Reproductions seldom do justice to original works of art. No matter how high its resolution, a photograph like that accompanying this review can't capture the texture, the effects of lighting or, most importantly, the personality that an artist imparts to a painting or sculpture. These limitations are particularly pronounced in regard to the 26 highly original pieces that make up Bruce MacDonald's show at Havoc Gallery in Burlington's South End. The eye-popping impact of several of his 23-inch-square "light sculptures" can be fully experienced only up close and in person.
Each of the stainless steel panels has been scraped, scratched or slashed with markings that convey MacDonald's interpretation of the properties of a specific element on the periodic table. He plans to create images of all 118 elements, including a few oddball entities that the wiry, spiky-haired Burlington artist finds especially appealing. And because the entries on the periodic table serve as the essences of everything, MacDonald calls his show "Visible Indivisibles."
Hydrogen, the first element on the table, is depicted as a circle with a choppy, churning interior that looks like the turbulent surface of the sun as seen through astronomers' telescopes. Hydrogen accounts for about three-quarters of the sun's mass.
Similarly, MacDonald has envisioned cesium, listed as No. 55 on the table, as a series of thin vertical bars positioned at precise intervals because, he explains, this element serves as "the basis of time." The oscillation frequencies of the cesium atom are used to set atomic clocks, which, in turn, set the standard for the world's timekeeping, down to the nanosecond.
The photo of the cesium piece on the Havoc website gives no indication of its actual psychedelic appearance. MacDonald has invested this and a few other of his elements with a powerfully convincing illusion of three-dimensionality. The white bars look as though they're emerging from or floating above a deep, dark background.
The artist's representation of protactinium, No. 91, is equally trippy. Wavy gray-and-white vertical bands appear to sway or pulsate as a viewer's eyes shift across the surface of the panel. This piece also has a visual depth of the sort perceived in holograms.
Because MacDonald won't necessarily be present when visitors come to see his show, even though he owns the gallery, we asked him during a recent walk-through to explain the reasoning behind only a couple of his compositions. (It's more appropriate if a reviewer, like an average viewer, approaches a show without insider information. That distancing allows the work to be seen on its own terms, as should be the case.) It's hence not clear — except maybe to atomic physicists — why he has given protactinium this visual representation. Maybe it's because the element is highly radioactive and, in its metallic form, has a silvery luster.
MacDonald achieves some of his chimerical effects with the aid of a ceiling track of blinking, colored lights. In his rendering of element No. 113, ununtrium, semicircular slashes and carved shapes resembling fish skeletons give off alternating and combined red and blue flashes. The random squiggles and flashes that animate this piece seem consistent with the peculiar properties of ununtrium, an element that can be created in laboratories but isn't found in nature. Its name, which means "one one three" in Latin, has been affixed to the element as a placeholder until scientists figure out something more suitable.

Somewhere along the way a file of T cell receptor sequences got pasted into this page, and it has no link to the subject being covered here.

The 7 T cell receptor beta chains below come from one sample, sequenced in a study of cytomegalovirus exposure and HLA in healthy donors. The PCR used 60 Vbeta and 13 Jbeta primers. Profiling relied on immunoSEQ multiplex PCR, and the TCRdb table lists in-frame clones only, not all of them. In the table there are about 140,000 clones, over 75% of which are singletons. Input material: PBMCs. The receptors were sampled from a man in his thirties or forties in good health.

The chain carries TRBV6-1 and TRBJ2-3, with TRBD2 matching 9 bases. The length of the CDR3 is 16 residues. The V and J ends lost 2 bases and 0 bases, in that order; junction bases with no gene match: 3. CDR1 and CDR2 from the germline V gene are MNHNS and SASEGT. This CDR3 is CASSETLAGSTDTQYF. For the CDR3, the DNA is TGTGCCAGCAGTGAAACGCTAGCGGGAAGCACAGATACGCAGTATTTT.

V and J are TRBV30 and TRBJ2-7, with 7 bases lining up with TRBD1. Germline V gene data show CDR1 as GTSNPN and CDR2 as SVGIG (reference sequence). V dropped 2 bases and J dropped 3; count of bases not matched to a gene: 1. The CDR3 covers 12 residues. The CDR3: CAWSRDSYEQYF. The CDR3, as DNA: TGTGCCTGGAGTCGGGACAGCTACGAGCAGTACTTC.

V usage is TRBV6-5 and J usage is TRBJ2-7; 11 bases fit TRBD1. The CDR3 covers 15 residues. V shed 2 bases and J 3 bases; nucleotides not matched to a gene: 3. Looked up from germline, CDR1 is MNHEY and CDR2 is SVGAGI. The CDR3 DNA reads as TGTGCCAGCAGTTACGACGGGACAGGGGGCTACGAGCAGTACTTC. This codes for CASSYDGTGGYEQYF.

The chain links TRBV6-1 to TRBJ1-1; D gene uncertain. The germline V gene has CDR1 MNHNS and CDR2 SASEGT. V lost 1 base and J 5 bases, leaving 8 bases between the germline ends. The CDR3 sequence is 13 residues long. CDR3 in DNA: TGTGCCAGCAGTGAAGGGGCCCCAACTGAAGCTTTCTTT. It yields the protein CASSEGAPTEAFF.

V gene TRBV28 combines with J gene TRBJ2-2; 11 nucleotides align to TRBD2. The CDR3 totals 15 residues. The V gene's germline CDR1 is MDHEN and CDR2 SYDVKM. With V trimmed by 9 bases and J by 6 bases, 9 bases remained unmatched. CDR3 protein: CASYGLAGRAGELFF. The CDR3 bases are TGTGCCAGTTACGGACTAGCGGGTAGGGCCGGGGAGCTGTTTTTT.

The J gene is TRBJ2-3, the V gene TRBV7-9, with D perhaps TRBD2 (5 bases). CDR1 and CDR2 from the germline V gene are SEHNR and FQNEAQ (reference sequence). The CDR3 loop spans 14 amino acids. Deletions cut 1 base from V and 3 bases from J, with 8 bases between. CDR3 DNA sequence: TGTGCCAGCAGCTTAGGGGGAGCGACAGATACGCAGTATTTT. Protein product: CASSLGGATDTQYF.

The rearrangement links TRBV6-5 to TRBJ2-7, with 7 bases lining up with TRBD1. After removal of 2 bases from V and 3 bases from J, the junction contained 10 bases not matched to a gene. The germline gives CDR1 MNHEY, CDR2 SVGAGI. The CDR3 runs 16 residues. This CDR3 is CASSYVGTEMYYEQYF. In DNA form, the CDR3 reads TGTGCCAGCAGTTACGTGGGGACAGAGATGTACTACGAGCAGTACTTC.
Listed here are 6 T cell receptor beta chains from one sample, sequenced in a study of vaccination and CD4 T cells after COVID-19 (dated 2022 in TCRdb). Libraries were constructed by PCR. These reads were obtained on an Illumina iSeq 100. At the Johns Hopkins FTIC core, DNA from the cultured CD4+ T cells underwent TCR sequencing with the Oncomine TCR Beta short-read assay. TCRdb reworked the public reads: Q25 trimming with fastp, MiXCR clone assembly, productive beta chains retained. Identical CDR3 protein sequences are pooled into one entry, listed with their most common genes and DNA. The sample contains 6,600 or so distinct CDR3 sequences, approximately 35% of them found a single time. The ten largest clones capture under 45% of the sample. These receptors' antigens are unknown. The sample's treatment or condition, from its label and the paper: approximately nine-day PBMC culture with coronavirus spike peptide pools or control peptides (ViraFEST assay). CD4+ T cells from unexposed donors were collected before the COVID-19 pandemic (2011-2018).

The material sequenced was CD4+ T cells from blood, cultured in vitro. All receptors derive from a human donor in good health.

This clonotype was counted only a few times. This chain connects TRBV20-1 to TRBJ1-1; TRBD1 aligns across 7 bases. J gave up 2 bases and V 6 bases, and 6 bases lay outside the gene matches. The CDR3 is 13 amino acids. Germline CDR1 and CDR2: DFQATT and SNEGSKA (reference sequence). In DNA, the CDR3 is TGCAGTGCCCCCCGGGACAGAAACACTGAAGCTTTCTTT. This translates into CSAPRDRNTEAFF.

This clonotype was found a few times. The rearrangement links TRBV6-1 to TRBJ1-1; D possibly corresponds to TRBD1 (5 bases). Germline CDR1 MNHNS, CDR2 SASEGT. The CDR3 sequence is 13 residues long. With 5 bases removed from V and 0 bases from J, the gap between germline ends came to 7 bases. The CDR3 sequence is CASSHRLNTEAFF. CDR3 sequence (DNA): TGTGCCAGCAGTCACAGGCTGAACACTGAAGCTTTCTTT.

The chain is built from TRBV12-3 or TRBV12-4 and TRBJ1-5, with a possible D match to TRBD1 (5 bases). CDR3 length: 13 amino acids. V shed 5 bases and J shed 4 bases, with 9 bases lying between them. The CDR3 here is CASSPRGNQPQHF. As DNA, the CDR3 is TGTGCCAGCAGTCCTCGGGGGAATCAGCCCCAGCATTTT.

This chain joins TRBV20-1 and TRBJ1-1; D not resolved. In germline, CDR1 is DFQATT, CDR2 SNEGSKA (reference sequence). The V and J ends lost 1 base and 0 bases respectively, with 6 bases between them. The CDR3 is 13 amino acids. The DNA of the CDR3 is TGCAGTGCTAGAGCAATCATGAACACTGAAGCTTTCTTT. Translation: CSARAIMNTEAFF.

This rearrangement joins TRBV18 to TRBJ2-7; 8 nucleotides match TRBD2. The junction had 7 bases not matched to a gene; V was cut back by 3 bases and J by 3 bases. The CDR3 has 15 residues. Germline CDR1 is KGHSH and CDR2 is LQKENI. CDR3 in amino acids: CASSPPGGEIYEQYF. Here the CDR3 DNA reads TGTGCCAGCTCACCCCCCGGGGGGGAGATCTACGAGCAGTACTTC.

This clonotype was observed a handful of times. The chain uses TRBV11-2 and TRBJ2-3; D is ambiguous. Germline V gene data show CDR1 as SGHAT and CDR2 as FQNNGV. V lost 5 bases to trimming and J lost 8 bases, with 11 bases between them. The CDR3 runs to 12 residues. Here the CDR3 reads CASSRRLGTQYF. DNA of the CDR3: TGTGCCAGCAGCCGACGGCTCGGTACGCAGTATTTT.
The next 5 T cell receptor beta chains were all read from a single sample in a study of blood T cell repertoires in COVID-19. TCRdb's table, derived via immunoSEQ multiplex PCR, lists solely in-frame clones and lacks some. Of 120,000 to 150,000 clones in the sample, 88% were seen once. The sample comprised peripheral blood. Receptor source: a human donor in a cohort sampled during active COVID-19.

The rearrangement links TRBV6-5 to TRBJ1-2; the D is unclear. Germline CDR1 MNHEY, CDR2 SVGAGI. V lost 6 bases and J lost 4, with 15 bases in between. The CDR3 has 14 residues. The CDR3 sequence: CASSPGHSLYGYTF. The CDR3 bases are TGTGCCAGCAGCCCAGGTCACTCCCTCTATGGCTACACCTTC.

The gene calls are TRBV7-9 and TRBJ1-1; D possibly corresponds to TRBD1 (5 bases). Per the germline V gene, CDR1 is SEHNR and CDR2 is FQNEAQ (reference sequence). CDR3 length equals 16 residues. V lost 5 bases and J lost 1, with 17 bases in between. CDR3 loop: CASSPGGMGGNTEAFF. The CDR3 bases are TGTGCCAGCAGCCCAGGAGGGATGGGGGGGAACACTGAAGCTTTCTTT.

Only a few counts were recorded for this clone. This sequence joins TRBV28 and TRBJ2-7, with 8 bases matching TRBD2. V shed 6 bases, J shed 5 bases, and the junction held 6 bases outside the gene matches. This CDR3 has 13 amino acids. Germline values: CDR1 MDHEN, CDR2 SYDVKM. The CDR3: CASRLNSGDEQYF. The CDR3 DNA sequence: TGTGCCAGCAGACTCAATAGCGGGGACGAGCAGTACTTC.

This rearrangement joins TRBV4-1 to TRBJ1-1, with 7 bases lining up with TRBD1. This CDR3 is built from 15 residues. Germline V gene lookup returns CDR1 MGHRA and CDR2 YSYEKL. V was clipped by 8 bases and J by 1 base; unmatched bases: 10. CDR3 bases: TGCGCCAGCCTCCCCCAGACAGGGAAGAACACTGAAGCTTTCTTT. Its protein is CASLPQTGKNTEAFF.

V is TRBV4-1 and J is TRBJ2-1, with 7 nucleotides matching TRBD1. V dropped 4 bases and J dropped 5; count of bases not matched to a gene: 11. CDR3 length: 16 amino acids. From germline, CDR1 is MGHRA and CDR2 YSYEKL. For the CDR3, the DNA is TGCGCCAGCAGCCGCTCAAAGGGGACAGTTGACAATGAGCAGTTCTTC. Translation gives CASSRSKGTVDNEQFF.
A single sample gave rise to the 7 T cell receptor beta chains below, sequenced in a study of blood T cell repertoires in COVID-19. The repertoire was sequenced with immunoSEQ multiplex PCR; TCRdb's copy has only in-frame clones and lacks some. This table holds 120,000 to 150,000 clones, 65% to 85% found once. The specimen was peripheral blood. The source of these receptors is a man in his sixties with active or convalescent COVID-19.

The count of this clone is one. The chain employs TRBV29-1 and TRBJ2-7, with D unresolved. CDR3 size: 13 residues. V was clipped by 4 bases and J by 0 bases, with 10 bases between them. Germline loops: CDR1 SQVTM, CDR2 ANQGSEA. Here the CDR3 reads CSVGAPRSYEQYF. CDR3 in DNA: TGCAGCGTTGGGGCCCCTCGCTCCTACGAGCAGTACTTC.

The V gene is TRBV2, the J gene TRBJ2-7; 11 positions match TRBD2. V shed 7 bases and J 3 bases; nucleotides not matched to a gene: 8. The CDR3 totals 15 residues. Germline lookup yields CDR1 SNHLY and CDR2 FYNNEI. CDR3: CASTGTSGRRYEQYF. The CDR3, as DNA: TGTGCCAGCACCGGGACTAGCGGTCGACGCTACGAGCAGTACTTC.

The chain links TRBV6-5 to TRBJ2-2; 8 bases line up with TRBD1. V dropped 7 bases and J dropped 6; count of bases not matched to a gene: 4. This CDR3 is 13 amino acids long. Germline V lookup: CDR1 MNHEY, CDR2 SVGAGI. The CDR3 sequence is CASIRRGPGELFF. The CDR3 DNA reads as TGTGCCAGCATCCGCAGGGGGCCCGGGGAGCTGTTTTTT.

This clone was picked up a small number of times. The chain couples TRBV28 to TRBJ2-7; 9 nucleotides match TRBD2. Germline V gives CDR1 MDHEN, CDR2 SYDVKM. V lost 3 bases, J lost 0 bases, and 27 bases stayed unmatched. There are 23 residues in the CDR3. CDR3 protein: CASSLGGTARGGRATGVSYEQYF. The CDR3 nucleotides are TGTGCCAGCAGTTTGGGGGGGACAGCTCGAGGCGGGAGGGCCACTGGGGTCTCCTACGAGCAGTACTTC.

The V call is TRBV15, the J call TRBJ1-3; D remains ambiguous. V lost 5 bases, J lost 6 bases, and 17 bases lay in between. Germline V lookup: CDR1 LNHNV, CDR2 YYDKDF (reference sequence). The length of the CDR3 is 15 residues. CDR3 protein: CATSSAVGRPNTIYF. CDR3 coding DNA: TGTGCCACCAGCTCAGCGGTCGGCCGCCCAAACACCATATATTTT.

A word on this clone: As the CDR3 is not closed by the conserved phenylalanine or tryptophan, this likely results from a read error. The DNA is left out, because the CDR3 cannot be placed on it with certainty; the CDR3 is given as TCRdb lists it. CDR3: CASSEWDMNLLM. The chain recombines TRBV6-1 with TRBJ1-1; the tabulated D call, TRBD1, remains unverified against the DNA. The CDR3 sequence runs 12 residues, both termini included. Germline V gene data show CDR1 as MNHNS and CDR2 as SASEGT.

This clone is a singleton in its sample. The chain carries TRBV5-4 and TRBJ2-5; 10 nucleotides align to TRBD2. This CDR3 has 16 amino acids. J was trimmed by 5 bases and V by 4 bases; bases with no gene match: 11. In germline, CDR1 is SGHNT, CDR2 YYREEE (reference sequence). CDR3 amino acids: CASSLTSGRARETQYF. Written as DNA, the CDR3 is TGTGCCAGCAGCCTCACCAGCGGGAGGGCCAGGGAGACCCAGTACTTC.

As another visual fillip, MacDonald has painted the portion of the gallery wall where a particular piece is hung in the same color assigned to that element on the periodic table. Elements are arranged in color-coded groupings on the table in accordance with their chemical composition. Magnesium, for example, belongs to the family of alkaline earth metals, which are colored purple on MacDonald's version of the periodic table. So the backdrop for his image of magnesium is purple, too.
The artist also imbues a couple of his pieces with a visual twist. When viewers come upon a circle that MacDonald has left unworked in the center of a panel, they'll likely expect to see themselves mirrored in it. But they won't. The pale gray circles produce no reflections.
That's one way in which MacDonald's art differs from what might be considered its antecedent: the op-art movement of the 1960s. Most of its adherents relied on recurring patterns and other predictable visual tricks, but with MacDonald's pieces, you never know what you'll be seeing next.
A few of the items in "Visible Indivisibles" do resemble the black-and-white optical illusions devised by British artist Bridget Riley. But MacDonald objects to the suggestion that his work can be regarded as a subspecies of op art. His motives, he says, are entirely different from those of artists like Riley. "I'm not doing this for the sake of creating visual effects, like they are. Each of my pieces is based on the properties of elements as I see them."
"Visible Indivisibles" is a wonked-out display in some respects, especially coming from an artist with no scientific background apart from being a self-described "science-fiction fanatic." But unreconstructed tripsters and those who sat befuddled in chemistry class are still likely to appreciate MacDonald's work on purely aesthetic grounds.